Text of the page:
I have what used to be my grandfather’s 1954 F100 pickup. It is not run on a regular basis, and it usually is quite a chore to get started. I keep it on a trickle charger, but it doesn’t always help. It has a 6-volt system, and I am wondering if I should upgrade it to a 12-volt system. What might that cost, and will it de-value the truck?
is the truck stock and what kind of shape is it in?
Unless this is in museum condition, it’ll probably add value, folks convert to 12V all the time just for the reason you mention. I bet there are classic F100 forums where owners could give you step by step instructions.
Leave it at 6 volts. To upgrade you would have to replace all electrical components – bulbs, gauges, generator, voltage regulator, starter, blower, etc. And what’s the point?
If you are having starting trouble, begin with a full tune-up. There are still some old-timey mechanics around who remember how to do this.
Changing to 12V will devalue the truck. Not sure how you do it either. I think the wiring is OK, but it is more involved than just changing 6V for 12V bulbs. Would you go to a 12V generator, or an alternator? What about the gauges, interior lights, dash lights, etc.?
If you want to make this a daily driver, a 12V system would help if you live in a cold winter climate. Me, I’d stick to 6V. I would consider a very light oil 5W-30 if you plan to run it in cooler weather. If you go with such an oil expect it to burn oil, so check the dipstick frequently. In the summer months go back to straight 30W oil which is likely what was called for in that era. The lighter oil will make it much easier on the starter to crank the motor and should make the starting a lot better.
These old trucks have increased in value and “collectivity” a great deal over the last few years. I would not do anything “non-stock” if the truck is still in near original shape. Putting up with the “flaws” of these old trucks is part of the fun of ownership.
I tried to find a 6V '54 F100 on ebay - maybe one in 20. Most all are restored/modified.
How about trying to fix it first.
I’m not familiar with 1954 carbs, but this strikes me as more likely to be a fuel metering problem. Perhaps the acelerator pump is shot (envision a 58 year old diaphragm…), or the high idle cam hasn’t worked since forever, or the gas is draining back into the tank when it’s shut off and the mecyhanical gas pump is losing its prime. There are other possibilitioes, but you get the idea.
Exactly what is it (not) doing when you try to start it? Is there a specific “dance” that helps it start? Is your grandad still with us to offer some input?
There are kits that allow the starter to operate at 12v but the truck remains 6v. It requires 2 6v batteries or an old style hard case battery that has external cell connectors.
If you’re considering redoing the system, I wouldn’t skimp and just replace every wire you see. 60 year old wire probably needs replacing at this point.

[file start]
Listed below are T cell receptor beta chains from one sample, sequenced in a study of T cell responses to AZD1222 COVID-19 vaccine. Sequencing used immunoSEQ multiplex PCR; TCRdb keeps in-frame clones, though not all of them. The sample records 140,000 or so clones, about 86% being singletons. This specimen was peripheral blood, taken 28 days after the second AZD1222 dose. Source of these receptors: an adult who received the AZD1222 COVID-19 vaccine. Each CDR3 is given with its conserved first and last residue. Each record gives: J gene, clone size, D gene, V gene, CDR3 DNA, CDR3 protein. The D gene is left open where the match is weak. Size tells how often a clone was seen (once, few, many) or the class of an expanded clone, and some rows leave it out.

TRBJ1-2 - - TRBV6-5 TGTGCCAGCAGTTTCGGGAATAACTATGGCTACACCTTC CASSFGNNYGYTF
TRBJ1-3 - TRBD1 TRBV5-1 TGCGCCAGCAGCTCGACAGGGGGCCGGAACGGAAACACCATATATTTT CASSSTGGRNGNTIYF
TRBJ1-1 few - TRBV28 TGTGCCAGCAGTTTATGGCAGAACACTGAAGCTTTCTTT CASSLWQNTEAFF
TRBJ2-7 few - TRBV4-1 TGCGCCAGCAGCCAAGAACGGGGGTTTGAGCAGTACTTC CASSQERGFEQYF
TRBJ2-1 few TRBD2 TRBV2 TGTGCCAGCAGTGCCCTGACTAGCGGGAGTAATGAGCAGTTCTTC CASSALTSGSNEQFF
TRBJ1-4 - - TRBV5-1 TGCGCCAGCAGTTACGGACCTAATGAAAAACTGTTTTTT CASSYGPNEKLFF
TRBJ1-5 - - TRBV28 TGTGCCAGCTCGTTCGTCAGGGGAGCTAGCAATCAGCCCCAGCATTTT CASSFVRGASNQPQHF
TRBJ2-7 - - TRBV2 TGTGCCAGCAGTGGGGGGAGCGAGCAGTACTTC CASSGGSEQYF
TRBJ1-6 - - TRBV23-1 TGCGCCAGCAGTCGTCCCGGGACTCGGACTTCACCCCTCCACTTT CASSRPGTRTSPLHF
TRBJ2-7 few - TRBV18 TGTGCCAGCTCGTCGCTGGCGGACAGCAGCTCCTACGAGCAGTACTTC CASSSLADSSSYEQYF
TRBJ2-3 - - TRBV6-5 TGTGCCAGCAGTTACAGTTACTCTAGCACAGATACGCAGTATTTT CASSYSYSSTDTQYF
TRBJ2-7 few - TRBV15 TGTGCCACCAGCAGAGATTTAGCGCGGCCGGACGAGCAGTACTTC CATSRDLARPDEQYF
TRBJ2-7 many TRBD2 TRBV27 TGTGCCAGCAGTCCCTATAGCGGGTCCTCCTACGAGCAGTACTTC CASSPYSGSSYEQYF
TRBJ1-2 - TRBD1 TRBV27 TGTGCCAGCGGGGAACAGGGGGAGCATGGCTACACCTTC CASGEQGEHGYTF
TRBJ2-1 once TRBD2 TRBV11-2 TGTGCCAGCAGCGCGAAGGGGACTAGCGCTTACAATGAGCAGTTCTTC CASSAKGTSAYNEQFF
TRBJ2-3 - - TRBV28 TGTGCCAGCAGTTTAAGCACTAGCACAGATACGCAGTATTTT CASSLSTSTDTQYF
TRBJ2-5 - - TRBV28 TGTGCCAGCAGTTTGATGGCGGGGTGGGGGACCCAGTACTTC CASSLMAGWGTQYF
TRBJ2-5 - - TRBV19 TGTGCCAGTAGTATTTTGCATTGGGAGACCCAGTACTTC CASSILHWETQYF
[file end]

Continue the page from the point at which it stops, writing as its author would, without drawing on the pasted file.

There are places out there that will sell you an entire tree of wire you just put in. You’ll probably at least need ballast resistors, a new voltage regulator and alternator. 6V starters tend to work fine on 12V.
Not to be redundant, but wouldn’t it make more sense to first figure out WHY it’s having a hard time starting? The fact that it’s 6V may have nothing to do with the problem.
There’s lots of info on this Ford truck forum on converting, if you end up doing that:
But make sure ignition and carb are correct, as noted above. In addition, on 6V systems the electrical connections need to be clean and tight throughout, can make a BIG difference.
You could just install a 6/12 volt battery. This allows the starter to operate on the 12 volt side of the battery while allowing all the vehicles electricals to operate on the 6 volt side of the battery.
I grew up with 6 volt systems. My first car had a 6 volt system. I am certain that your 1954 Ford is a positive ground. My suggestion is to leave the truck at 6 volts. Clean up all the connections-battery cable clamps at the battery and the connections on the other end of the cable. Make certain that the coil polarity is correct. Replace the ignition points and condenser, distributor cap and rotor, spark plugs and wires. You may have to replace the coil–coils sometimes deteriorate with age.
There is no reason that a 6 volt system won’t start a car in cold weather as well as a 12 volt system. In zero degree weather, the school bus that did my school unfortunately always started in the morning and we got to school. If the driver left his bus at school and rode back home with another driver, fortunately the bus always started and we got back home.
I’m also wondering how fresh the gas is. Grandfathers don;t alway drive their old pickups eniough to keep fresh gas in the tank.
I think there’s some stuff to check out here before assuming that a 12VDC conversion will solve the problem.
Do what alot of old Chevy owners used to do,put an 8volt battery in it.Generally the Gen and reg will keep the 8v charged-Kevin